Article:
Bendis: One perfect line of dialogue—yup.
Darrow: There’s a comic that I like. I read it. And I think, Here’s a guy trying to prove to everyone that he’s a writer. There are these big speeches. Walter Hill is a director who I like, too. He says you can show things through action.
Bendis: I’m blanking on who said this years ago, but there was an artist who revealed himself as a writer/artist and, like yourself, a very big, stylized artist. He said that he had to be very careful about his writing voice, because he said that for most people, the writer me is just getting in the way of artist me, and the artist me is selling all the tickets. Artist put asses in seats. Writers are who they’re putting up with. I immediately was like….no, that’s wrong, but it was interesting he was aware that he could be creating a battle within himself between writer and artist. I thought, not with that attitude. One person can do both things.
Darrow: I think it used to be that way a long time ago. Right now, I think people read comics because of the writer, which is great. I think it swung way too far in the other direction.
Bendis: It’s too far into the writer’s category, like it was too far in the artist’s category…
Darrow: But I love that people know who the writers are now. They knew who Liefeld was, and Jim Lee and Frank. But when I was over in France and they have this rule and it makes me laugh, that a good comic should take you 45 minutes to read. Buy a book, take out your stopwatch, and you hit it. If you finish it in 39 minutes, do you feel like you’ve been screwed? That’s hilarious to me.
Bendis: But did you feeling anything? Did you learn anything? Were you moved? Were you shown a truth? It only takes a second to show you a truth that could change your life. I spent a great deal of time revisiting your work, looking for a takeaway that I had not thought of before. One that stuck out and that I’ve been thinking of all day is your abuse of time. And this goes back to your earliest work. You will take a scene and you will crank it up and you will slow it down to almost like it’s not happening. Or crank up the scene to be as quick as possible. It’s a constant abuse of time. Whereas some artists will set a tempo, which you kind of did with the zombie stuff, a lot of times, there are three or four tempos going on at once. Is it conscious?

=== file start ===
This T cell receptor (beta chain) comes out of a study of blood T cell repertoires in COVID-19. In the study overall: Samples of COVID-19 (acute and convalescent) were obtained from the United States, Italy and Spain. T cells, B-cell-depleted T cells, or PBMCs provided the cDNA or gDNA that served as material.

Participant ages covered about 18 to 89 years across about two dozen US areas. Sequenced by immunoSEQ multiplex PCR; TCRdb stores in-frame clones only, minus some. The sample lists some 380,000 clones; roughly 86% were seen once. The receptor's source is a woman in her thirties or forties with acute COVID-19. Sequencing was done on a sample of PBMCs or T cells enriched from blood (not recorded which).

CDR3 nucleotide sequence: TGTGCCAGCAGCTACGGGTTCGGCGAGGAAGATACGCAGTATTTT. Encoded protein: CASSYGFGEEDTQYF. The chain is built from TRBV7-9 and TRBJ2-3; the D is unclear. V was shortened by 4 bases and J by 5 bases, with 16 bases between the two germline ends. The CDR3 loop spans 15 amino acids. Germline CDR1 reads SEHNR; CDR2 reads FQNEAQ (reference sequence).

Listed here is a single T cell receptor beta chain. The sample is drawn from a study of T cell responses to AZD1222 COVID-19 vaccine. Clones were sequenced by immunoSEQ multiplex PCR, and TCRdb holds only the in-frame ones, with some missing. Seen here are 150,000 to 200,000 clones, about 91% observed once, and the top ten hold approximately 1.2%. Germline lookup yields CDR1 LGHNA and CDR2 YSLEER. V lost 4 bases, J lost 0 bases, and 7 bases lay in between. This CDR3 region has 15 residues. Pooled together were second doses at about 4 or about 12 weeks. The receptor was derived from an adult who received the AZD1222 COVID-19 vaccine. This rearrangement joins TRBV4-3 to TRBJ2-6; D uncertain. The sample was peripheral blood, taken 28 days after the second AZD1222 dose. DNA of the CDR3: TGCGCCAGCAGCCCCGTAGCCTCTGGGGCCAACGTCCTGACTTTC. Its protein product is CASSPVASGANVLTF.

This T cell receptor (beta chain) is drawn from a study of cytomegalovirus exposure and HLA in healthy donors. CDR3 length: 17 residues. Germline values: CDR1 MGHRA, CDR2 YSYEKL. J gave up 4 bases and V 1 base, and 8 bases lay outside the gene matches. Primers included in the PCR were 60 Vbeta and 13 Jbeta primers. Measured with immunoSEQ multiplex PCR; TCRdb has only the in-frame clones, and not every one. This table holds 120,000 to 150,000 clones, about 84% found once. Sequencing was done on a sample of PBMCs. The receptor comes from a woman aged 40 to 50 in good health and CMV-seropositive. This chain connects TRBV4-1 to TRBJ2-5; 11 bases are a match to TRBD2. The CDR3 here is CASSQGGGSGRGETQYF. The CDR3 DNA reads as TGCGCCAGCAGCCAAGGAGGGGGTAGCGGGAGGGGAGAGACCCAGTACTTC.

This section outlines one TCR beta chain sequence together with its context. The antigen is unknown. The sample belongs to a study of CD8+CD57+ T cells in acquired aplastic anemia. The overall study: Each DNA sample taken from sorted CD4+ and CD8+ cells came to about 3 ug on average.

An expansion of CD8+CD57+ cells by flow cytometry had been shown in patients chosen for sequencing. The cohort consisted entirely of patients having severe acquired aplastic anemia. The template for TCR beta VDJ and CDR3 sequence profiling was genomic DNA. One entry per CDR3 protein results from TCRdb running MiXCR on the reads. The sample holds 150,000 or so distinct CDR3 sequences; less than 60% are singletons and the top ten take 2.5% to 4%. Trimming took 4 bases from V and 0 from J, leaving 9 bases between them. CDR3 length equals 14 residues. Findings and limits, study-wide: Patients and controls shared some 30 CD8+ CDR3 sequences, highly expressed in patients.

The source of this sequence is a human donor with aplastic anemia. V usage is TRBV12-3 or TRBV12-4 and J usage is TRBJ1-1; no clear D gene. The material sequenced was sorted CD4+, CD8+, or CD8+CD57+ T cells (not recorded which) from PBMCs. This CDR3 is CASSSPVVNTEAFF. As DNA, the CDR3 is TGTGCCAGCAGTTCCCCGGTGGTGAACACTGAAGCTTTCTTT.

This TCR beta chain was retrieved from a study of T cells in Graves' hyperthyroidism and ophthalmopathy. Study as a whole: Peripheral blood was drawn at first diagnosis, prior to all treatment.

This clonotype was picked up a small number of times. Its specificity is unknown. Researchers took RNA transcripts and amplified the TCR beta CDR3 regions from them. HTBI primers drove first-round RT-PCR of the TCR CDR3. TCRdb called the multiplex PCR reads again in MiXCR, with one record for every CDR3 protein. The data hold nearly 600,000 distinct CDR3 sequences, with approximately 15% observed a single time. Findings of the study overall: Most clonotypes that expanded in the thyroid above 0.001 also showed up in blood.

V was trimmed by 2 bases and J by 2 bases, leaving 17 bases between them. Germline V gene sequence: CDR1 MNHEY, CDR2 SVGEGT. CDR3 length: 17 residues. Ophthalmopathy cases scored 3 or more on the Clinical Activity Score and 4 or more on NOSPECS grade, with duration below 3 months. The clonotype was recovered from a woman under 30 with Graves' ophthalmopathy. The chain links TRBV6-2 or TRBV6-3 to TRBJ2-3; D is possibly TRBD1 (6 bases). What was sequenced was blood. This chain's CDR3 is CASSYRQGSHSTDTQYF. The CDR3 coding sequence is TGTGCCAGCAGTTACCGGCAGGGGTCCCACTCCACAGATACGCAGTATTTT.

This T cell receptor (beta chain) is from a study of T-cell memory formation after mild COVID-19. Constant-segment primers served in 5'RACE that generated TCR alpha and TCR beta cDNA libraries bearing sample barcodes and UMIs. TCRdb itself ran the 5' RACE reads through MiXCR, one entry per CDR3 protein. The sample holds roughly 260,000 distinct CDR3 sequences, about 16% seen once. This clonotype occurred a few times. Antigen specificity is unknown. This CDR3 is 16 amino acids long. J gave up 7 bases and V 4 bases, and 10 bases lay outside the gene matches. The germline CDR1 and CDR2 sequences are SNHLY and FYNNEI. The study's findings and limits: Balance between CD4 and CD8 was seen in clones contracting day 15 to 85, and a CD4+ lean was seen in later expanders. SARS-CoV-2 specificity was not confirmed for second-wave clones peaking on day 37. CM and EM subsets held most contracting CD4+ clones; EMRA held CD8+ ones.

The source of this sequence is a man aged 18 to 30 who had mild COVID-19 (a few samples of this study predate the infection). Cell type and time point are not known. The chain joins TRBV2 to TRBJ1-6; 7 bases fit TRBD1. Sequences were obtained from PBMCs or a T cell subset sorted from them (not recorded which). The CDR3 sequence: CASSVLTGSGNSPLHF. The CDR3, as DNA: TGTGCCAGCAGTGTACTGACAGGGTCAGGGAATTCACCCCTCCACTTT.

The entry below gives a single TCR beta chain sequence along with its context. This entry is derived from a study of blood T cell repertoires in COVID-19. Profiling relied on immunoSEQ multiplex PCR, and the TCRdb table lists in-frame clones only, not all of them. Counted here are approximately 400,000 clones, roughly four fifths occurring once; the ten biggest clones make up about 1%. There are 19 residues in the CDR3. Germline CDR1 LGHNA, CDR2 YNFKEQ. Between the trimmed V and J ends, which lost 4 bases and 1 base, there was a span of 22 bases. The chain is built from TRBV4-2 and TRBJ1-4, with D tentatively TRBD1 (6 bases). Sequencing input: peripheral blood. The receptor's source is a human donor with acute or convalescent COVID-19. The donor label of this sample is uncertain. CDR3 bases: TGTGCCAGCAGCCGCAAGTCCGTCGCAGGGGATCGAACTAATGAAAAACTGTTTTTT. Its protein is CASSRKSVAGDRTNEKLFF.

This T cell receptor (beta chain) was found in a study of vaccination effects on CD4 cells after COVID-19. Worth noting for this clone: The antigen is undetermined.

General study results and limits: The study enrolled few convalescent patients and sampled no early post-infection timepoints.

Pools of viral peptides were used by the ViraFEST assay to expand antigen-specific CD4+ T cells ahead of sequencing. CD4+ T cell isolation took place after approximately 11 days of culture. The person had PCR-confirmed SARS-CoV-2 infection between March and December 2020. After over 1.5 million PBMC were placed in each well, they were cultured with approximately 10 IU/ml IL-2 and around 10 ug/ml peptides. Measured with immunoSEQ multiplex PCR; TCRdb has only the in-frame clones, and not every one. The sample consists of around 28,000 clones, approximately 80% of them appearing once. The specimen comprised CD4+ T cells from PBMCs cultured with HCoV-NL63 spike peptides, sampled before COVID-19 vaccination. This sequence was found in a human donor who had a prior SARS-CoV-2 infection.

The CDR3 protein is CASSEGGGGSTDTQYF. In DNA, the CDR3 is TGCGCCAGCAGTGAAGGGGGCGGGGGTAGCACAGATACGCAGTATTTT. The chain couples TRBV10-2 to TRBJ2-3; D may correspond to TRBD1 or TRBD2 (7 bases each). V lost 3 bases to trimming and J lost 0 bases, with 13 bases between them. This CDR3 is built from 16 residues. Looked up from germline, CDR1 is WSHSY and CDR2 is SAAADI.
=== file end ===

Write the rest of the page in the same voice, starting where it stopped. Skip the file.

Shaolin Cowboy: Shemp Buffet Interior Art by Geof Darrow
Darrow: I’d have to say it isn’t. I have an awful hard time getting a character from point A to point B. I’m never quite sure where to stop and where to cut. In that latest one, I was so proud of myself because I got [Shaolin Cowboy] in the back of that truck and I thought, If I can get him into town real fast… And then I have him hitchhiking for 10 pages, just for the fun of it.
Bendis: My favorite thing in the Wonder Woman movie: she just wakes up in Act 2. It’s the funniest thing I’ve ever seen. They go, wake up, we’re in Act 2! It’s a brilliant piece of writing, because they’ve just got to get going. There will be one page where a monster will stomp on something. So one page will be one second of action, and then you turn the page, and that double-page spread…you’ll need to spend 10 minutes on it. And then you’ll turn the page, and you’ll only need one minute on this page.
Darrow: For me, that’s a way of showing a lot of stuff going on at once. It goes back to Jack Kirby. I always loved his splash pages, and I usually hate them. Moebius did a splash page in Blueberry, and that pisses people off because they think they’re getting screwed. If they’re not getting 10 panels on a page in France, they feel like they’re getting screwed.